Are There Mountain Lions in Pennsylvania?

Are there cougars, AKA mountain lions, in Pennsylvania?

A mountain lion in winter. Image credit: Wikimedia Commons

There have been no “confirmed” reports of mountain lions, AKA Puma concolor, in Pennsylvania since the late 1800s. That said there have been numerous sightings of them over the years. So is the second largest extant cat in North America still managing to eke out a living in the Keystone state?

If you ask me, the answer is yes. My house is in a heavily-wooded area. In fact, the woods literally abut my backyard. Over the years I’ve had whitetail deer visits that number in the hundreds, if not thousands, wild turkeys showing up in groups that often number forty or more individuals, opossum, bobcats, hedgehogs, groups of raccoons, and once, a half-dozen deer that made our resident whitetails look like midgets. They were the size of small ponies, I kid you not, and had to be either mule deer or a small group of female elk. (I know, there are no mule deer in PA, well except for the ones held in canned hunt preserves . . . buy hey, maybe some got out?)

A few winters back, I found an enormous series of cat tracks leading onto my property from the street outside. They ran across my yard, moving alongside my house, then disappeared into the woods. They were definitely cat tracks, no claws at all, and were crisply imprinted in an inch of snow. There was no melting, no expansion. I measured them and they were a solid 4+ inches across. The stride was around 21 inches, and they ambled along at a leisurely pace. The cat must’ve been after the deer that regularly invade my yard at night, usually to eat my neighbor’s arborvitae trees and my holly bushes.*

*Interestingly, that following spring, we had a horrendous stench wafting in from the nearby woods. The smell of rotting flesh was unmistakable. Fearing the worst, I called 911. I went back there with the cop who showed up. There ended up being a half-eaten deer back there, partially covered. That smacks of mountain lion behavior – pun intended.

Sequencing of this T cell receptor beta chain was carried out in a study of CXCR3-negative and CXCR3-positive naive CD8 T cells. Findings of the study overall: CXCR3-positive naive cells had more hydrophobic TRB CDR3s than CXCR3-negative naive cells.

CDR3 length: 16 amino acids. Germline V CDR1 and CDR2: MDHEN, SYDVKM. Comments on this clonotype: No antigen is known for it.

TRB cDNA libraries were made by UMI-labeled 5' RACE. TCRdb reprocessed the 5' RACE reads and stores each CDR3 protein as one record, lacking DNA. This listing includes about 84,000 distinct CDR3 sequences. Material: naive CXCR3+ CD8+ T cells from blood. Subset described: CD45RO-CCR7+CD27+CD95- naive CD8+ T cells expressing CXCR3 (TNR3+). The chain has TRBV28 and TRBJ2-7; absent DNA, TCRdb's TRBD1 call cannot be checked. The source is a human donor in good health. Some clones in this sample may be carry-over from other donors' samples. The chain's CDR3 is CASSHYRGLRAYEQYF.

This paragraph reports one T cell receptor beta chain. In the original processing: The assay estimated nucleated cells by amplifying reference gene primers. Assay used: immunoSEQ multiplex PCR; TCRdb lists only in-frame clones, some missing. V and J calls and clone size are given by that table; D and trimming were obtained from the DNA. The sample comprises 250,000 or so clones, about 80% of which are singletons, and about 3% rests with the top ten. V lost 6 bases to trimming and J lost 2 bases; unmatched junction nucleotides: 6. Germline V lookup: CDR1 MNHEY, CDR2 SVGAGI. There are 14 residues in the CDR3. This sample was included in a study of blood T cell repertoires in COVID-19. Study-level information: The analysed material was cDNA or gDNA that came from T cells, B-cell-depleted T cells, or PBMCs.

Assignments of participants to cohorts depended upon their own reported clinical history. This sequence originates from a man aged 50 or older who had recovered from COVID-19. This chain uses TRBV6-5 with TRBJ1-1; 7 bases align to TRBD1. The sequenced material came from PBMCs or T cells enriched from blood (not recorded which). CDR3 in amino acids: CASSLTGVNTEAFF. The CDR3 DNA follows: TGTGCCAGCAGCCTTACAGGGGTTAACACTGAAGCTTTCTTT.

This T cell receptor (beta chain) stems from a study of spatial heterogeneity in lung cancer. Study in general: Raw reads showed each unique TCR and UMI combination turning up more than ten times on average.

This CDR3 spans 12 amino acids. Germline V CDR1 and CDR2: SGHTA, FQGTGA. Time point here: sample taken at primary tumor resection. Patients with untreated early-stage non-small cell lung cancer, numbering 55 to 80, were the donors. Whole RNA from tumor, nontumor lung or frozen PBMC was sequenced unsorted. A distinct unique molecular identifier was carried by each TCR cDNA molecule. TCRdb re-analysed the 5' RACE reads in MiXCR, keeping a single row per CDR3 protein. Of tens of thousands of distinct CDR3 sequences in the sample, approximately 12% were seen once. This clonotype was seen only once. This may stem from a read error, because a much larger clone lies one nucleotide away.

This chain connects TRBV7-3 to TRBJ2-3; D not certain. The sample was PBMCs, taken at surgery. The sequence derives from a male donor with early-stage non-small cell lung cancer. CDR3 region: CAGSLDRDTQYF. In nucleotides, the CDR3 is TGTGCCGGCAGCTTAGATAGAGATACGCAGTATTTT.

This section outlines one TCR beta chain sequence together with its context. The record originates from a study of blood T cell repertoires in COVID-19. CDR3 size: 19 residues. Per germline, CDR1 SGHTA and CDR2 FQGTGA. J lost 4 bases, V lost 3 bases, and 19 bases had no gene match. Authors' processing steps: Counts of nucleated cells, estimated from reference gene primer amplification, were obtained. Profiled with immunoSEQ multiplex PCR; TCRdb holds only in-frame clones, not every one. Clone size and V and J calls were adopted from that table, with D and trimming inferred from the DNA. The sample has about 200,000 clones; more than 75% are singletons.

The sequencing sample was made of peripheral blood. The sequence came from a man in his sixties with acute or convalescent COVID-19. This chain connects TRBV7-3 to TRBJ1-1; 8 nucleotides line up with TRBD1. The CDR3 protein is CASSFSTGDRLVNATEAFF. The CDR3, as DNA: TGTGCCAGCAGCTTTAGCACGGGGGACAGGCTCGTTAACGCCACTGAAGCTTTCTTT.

I was stupid to not take pics of the tracks. Frankly, I was afraid to call it in, as I feared someone would come and shoot the animal. With all the deer in the area, the cat had plenty of prey and I didn’t view it as a potential threat.

The big cat gets caught on camera

Recently, I caught an animal on my security camera’s infrared setting, moving past my rear egress stairs and across the back. The footage is dark and amorphous, and very hard to make out. I took a few frames and tried enhancing them, lightening them and increasing contrast. When I did, I discovered the intruder was a large cat. It was far too big to be a house cat, at which point I had to figure out; was this a bobcat or a cougar, and would my results answer the question: are there mountain lions in Pennsylvania?

The uncut and unedited footage is as follows:

Granted, at first glance the clip seems to reveal nothing except an animal with obvious eyeshine moving furtively along.

After enhancing a few frames, however, I was able to deduce that it was, indeed, a large feline of some kind.

Are there cougars in Pennsylvania?
Cropped and lightened still from the author’s clip. Is this a Pennsylvania cougar?

The above frame, although admittedly still amorphous, is at least telling. First, we can discern from the flattish face and forward-facing eyes that we are looking at a cat of some kind. There is a low-slung head and neck, high shoulders, and a long back. Although no tail is visible, in terms of proportions, it appears more like a mountain lion than it does a bobcat, which tend to have shorter, more compact bodies and comparatively longer legs. It could, of course, also be an exceptionally big house cat, but how to find out?

My next task was to estimate the size of the cat. Luckily, the camera is static, and there are plenty of objects in the frame that can be used to compare scale and positioning. The cat appears to be directly behind the railing as it moves past. Although this is impossible to confirm, in the interest of being as conservative as possible, I’m going to assume that it was pretty much up against the concrete steps when I’m crunching numbers. It probably wasn’t; it was more likely 1-3 feet away, in which case my estimates will need to be scaled up a bit. It’s a matter of perspective. You know; the closer an object is to the lens, the bigger it appears. It’s the basis of a classic fishing trick; you hold a fish a bit away from you to make it appear larger for the camera. The same thing applies here. But, again, for purposes of being conservative, we’re going to assume it was right by the step when it was filmed.